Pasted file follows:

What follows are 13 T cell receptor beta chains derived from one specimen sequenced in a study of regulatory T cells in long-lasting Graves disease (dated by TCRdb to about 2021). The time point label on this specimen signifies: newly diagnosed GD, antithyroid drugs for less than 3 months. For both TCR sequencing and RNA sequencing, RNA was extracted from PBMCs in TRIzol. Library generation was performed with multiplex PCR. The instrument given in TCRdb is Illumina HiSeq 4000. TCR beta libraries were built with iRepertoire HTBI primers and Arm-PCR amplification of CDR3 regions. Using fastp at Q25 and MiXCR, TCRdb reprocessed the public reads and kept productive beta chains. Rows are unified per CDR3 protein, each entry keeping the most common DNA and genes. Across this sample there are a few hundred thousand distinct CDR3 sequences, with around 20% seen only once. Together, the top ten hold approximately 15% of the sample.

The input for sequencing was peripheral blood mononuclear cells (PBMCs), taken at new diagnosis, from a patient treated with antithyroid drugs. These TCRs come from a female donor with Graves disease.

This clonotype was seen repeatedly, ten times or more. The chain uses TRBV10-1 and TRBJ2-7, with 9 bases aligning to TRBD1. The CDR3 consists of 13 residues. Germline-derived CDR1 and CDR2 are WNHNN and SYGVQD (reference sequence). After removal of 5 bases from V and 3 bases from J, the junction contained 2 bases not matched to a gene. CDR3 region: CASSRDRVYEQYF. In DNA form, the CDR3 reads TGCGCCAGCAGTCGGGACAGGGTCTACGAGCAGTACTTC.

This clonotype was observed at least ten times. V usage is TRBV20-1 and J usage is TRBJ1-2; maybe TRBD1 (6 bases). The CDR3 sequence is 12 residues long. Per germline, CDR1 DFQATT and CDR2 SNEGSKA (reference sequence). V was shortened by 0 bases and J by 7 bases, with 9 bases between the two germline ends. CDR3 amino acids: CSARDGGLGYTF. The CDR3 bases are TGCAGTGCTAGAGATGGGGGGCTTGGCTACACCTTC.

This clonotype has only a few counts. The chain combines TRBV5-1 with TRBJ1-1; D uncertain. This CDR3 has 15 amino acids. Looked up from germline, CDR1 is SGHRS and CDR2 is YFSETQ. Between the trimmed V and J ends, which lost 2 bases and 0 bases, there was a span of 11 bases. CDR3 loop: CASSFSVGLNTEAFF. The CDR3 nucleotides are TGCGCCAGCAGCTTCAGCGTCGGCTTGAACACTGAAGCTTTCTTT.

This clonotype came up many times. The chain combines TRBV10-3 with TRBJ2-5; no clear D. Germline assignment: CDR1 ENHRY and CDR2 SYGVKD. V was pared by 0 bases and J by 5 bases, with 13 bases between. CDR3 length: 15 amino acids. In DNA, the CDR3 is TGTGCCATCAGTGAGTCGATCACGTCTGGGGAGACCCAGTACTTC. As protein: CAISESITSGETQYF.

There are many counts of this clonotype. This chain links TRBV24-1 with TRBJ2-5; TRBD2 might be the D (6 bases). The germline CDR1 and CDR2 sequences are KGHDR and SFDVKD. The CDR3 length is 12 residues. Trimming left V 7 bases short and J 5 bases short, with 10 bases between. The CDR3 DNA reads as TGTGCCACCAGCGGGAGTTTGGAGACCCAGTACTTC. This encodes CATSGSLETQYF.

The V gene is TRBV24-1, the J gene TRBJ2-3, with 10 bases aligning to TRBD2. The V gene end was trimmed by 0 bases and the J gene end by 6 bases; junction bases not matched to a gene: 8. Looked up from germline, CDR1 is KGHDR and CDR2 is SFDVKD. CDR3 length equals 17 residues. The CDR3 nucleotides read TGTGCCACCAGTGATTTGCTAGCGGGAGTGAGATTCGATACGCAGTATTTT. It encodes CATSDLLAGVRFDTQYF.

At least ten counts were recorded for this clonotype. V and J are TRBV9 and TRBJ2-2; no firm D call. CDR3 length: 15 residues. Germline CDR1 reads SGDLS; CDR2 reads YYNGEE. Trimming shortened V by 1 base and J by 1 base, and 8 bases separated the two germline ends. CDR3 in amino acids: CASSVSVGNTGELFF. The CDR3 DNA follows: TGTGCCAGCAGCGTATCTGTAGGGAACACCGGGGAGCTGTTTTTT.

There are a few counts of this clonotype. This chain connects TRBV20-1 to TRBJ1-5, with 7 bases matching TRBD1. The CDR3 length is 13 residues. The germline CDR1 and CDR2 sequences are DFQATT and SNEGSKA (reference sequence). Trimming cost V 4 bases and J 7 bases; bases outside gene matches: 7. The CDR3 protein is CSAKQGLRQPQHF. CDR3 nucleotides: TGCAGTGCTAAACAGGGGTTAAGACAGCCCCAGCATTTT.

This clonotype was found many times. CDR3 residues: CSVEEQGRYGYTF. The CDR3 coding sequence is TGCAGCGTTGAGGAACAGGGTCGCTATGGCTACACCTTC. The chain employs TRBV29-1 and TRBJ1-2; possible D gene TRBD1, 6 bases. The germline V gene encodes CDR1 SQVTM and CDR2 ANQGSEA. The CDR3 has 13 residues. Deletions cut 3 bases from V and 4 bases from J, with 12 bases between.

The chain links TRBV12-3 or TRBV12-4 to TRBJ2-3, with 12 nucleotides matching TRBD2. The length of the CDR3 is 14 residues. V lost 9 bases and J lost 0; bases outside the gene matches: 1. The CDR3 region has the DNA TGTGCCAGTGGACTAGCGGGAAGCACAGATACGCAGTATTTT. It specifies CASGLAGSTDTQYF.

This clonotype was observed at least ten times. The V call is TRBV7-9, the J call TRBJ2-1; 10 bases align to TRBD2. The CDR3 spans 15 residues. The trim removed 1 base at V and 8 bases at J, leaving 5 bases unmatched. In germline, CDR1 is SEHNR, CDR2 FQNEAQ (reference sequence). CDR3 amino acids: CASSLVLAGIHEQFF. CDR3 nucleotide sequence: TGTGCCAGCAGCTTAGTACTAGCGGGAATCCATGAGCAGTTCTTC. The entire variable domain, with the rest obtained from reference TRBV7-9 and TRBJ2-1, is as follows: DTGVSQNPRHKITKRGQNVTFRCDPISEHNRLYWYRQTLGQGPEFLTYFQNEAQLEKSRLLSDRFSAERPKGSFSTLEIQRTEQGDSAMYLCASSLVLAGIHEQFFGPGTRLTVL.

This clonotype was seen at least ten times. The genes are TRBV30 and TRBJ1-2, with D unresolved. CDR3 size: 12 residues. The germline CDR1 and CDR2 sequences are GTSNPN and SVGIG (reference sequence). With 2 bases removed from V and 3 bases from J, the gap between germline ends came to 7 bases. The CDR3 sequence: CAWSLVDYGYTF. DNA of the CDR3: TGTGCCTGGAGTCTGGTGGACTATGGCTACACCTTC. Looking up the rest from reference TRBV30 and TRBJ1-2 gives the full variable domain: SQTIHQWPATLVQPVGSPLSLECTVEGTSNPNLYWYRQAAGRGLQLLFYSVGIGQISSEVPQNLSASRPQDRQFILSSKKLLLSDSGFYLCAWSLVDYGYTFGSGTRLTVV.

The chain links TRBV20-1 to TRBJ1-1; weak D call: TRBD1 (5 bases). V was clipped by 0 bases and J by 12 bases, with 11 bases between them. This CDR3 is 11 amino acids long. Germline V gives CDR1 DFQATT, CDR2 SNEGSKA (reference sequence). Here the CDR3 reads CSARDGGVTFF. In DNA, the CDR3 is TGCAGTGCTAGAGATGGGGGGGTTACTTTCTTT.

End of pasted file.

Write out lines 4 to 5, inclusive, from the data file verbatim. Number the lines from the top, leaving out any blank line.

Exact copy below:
This clonotype was observed at least ten times. V usage is TRBV20-1 and J usage is TRBJ1-2; maybe TRBD1 (6 bases). The CDR3 sequence is 12 residues long. Per germline, CDR1 DFQATT and CDR2 SNEGSKA (reference sequence). V was shortened by 0 bases and J by 7 bases, with 9 bases between the two germline ends. CDR3 amino acids: CSARDGGLGYTF. The CDR3 bases are TGCAGTGCTAGAGATGGGGGGCTTGGCTACACCTTC.

This clonotype has only a few counts. The chain combines TRBV5-1 with TRBJ1-1; D uncertain. This CDR3 has 15 amino acids. Looked up from germline, CDR1 is SGHRS and CDR2 is YFSETQ. Between the trimmed V and J ends, which lost 2 bases and 0 bases, there was a span of 11 bases. CDR3 loop: CASSFSVGLNTEAFF. The CDR3 nucleotides are TGCGCCAGCAGCTTCAGCGTCGGCTTGAACACTGAAGCTTTCTTT.